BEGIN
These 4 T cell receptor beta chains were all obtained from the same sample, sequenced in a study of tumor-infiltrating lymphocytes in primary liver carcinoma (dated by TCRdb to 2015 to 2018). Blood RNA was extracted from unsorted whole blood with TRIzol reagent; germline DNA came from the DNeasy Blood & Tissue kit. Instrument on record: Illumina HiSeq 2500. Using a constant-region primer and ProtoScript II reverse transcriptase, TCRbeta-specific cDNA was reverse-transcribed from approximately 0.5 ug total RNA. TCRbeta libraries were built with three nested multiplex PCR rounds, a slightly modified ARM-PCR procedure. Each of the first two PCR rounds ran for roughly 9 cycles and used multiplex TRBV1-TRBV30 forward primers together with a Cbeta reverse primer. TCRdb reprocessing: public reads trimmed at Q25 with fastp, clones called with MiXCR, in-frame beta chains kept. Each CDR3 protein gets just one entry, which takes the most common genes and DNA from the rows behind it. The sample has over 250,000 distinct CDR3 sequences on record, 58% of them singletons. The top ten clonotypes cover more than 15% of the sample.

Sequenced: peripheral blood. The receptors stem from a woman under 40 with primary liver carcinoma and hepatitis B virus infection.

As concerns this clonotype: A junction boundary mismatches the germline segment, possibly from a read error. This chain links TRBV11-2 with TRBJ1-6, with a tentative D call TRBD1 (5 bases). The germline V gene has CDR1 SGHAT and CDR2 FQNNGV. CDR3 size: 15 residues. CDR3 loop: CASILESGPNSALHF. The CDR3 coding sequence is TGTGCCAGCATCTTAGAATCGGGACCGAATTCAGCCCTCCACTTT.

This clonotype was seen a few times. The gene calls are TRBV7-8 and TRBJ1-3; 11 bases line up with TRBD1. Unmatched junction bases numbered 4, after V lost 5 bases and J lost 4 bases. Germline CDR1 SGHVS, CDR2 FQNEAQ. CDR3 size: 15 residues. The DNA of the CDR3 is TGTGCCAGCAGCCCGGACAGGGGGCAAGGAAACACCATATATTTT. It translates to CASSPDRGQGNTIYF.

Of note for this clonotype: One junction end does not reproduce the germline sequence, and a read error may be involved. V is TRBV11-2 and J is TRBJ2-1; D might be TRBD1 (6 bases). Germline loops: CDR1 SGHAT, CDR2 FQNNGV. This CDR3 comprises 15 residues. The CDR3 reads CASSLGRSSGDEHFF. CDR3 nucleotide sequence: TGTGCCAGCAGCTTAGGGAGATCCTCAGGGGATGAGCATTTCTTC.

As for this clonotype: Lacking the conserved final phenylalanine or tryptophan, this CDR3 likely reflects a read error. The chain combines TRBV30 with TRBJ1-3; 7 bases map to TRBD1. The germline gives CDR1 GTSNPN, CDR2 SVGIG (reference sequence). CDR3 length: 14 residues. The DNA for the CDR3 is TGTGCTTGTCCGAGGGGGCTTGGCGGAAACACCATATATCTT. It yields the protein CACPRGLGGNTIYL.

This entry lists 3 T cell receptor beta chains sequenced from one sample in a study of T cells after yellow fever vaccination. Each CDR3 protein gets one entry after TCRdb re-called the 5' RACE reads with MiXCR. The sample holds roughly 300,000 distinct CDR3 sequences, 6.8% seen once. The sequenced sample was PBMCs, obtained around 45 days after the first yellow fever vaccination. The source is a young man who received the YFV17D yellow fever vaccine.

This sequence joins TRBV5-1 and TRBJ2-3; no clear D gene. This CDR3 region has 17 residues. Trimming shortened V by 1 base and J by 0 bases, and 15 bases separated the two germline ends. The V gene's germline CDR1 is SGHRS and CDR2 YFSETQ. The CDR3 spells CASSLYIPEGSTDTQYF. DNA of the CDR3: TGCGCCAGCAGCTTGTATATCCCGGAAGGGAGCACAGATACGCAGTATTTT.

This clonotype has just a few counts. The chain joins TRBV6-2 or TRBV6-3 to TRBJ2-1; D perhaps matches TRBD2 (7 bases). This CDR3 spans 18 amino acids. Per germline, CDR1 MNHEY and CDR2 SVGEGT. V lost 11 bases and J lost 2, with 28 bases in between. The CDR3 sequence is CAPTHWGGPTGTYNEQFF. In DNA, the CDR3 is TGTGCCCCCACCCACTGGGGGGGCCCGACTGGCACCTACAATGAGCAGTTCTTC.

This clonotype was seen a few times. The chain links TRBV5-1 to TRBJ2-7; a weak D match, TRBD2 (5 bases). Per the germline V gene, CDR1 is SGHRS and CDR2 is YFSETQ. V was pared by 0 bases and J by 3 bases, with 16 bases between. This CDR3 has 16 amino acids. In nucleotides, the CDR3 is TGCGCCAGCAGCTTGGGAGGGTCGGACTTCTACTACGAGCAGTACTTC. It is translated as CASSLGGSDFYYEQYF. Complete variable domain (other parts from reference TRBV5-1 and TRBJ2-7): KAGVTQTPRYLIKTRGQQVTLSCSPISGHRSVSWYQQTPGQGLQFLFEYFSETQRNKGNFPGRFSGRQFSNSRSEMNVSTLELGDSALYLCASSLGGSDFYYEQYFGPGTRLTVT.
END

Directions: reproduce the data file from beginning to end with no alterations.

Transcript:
These 4 T cell receptor beta chains were all obtained from the same sample, sequenced in a study of tumor-infiltrating lymphocytes in primary liver carcinoma (dated by TCRdb to 2015 to 2018). Blood RNA was extracted from unsorted whole blood with TRIzol reagent; germline DNA came from the DNeasy Blood & Tissue kit. Instrument on record: Illumina HiSeq 2500. Using a constant-region primer and ProtoScript II reverse transcriptase, TCRbeta-specific cDNA was reverse-transcribed from approximately 0.5 ug total RNA. TCRbeta libraries were built with three nested multiplex PCR rounds, a slightly modified ARM-PCR procedure. Each of the first two PCR rounds ran for roughly 9 cycles and used multiplex TRBV1-TRBV30 forward primers together with a Cbeta reverse primer. TCRdb reprocessing: public reads trimmed at Q25 with fastp, clones called with MiXCR, in-frame beta chains kept. Each CDR3 protein gets just one entry, which takes the most common genes and DNA from the rows behind it. The sample has over 250,000 distinct CDR3 sequences on record, 58% of them singletons. The top ten clonotypes cover more than 15% of the sample.

Sequenced: peripheral blood. The receptors stem from a woman under 40 with primary liver carcinoma and hepatitis B virus infection.

As concerns this clonotype: A junction boundary mismatches the germline segment, possibly from a read error. This chain links TRBV11-2 with TRBJ1-6, with a tentative D call TRBD1 (5 bases). The germline V gene has CDR1 SGHAT and CDR2 FQNNGV. CDR3 size: 15 residues. CDR3 loop: CASILESGPNSALHF. The CDR3 coding sequence is TGTGCCAGCATCTTAGAATCGGGACCGAATTCAGCCCTCCACTTT.

This clonotype was seen a few times. The gene calls are TRBV7-8 and TRBJ1-3; 11 bases line up with TRBD1. Unmatched junction bases numbered 4, after V lost 5 bases and J lost 4 bases. Germline CDR1 SGHVS, CDR2 FQNEAQ. CDR3 size: 15 residues. The DNA of the CDR3 is TGTGCCAGCAGCCCGGACAGGGGGCAAGGAAACACCATATATTTT. It translates to CASSPDRGQGNTIYF.

Of note for this clonotype: One junction end does not reproduce the germline sequence, and a read error may be involved. V is TRBV11-2 and J is TRBJ2-1; D might be TRBD1 (6 bases). Germline loops: CDR1 SGHAT, CDR2 FQNNGV. This CDR3 comprises 15 residues. The CDR3 reads CASSLGRSSGDEHFF. CDR3 nucleotide sequence: TGTGCCAGCAGCTTAGGGAGATCCTCAGGGGATGAGCATTTCTTC.

As for this clonotype: Lacking the conserved final phenylalanine or tryptophan, this CDR3 likely reflects a read error. The chain combines TRBV30 with TRBJ1-3; 7 bases map to TRBD1. The germline gives CDR1 GTSNPN, CDR2 SVGIG (reference sequence). CDR3 length: 14 residues. The DNA for the CDR3 is TGTGCTTGTCCGAGGGGGCTTGGCGGAAACACCATATATCTT. It yields the protein CACPRGLGGNTIYL.

This entry lists 3 T cell receptor beta chains sequenced from one sample in a study of T cells after yellow fever vaccination. Each CDR3 protein gets one entry after TCRdb re-called the 5' RACE reads with MiXCR. The sample holds roughly 300,000 distinct CDR3 sequences, 6.8% seen once. The sequenced sample was PBMCs, obtained around 45 days after the first yellow fever vaccination. The source is a young man who received the YFV17D yellow fever vaccine.

This sequence joins TRBV5-1 and TRBJ2-3; no clear D gene. This CDR3 region has 17 residues. Trimming shortened V by 1 base and J by 0 bases, and 15 bases separated the two germline ends. The V gene's germline CDR1 is SGHRS and CDR2 YFSETQ. The CDR3 spells CASSLYIPEGSTDTQYF. DNA of the CDR3: TGCGCCAGCAGCTTGTATATCCCGGAAGGGAGCACAGATACGCAGTATTTT.

This clonotype has just a few counts. The chain joins TRBV6-2 or TRBV6-3 to TRBJ2-1; D perhaps matches TRBD2 (7 bases). This CDR3 spans 18 amino acids. Per germline, CDR1 MNHEY and CDR2 SVGEGT. V lost 11 bases and J lost 2, with 28 bases in between. The CDR3 sequence is CAPTHWGGPTGTYNEQFF. In DNA, the CDR3 is TGTGCCCCCACCCACTGGGGGGGCCCGACTGGCACCTACAATGAGCAGTTCTTC.

This clonotype was seen a few times. The chain links TRBV5-1 to TRBJ2-7; a weak D match, TRBD2 (5 bases). Per the germline V gene, CDR1 is SGHRS and CDR2 is YFSETQ. V was pared by 0 bases and J by 3 bases, with 16 bases between. This CDR3 has 16 amino acids. In nucleotides, the CDR3 is TGCGCCAGCAGCTTGGGAGGGTCGGACTTCTACTACGAGCAGTACTTC. It is translated as CASSLGGSDFYYEQYF. Complete variable domain (other parts from reference TRBV5-1 and TRBJ2-7): KAGVTQTPRYLIKTRGQQVTLSCSPISGHRSVSWYQQTPGQGLQFLFEYFSETQRNKGNFPGRFSGRQFSNSRSEMNVSTLELGDSALYLCASSLGGSDFYYEQYFGPGTRLTVT.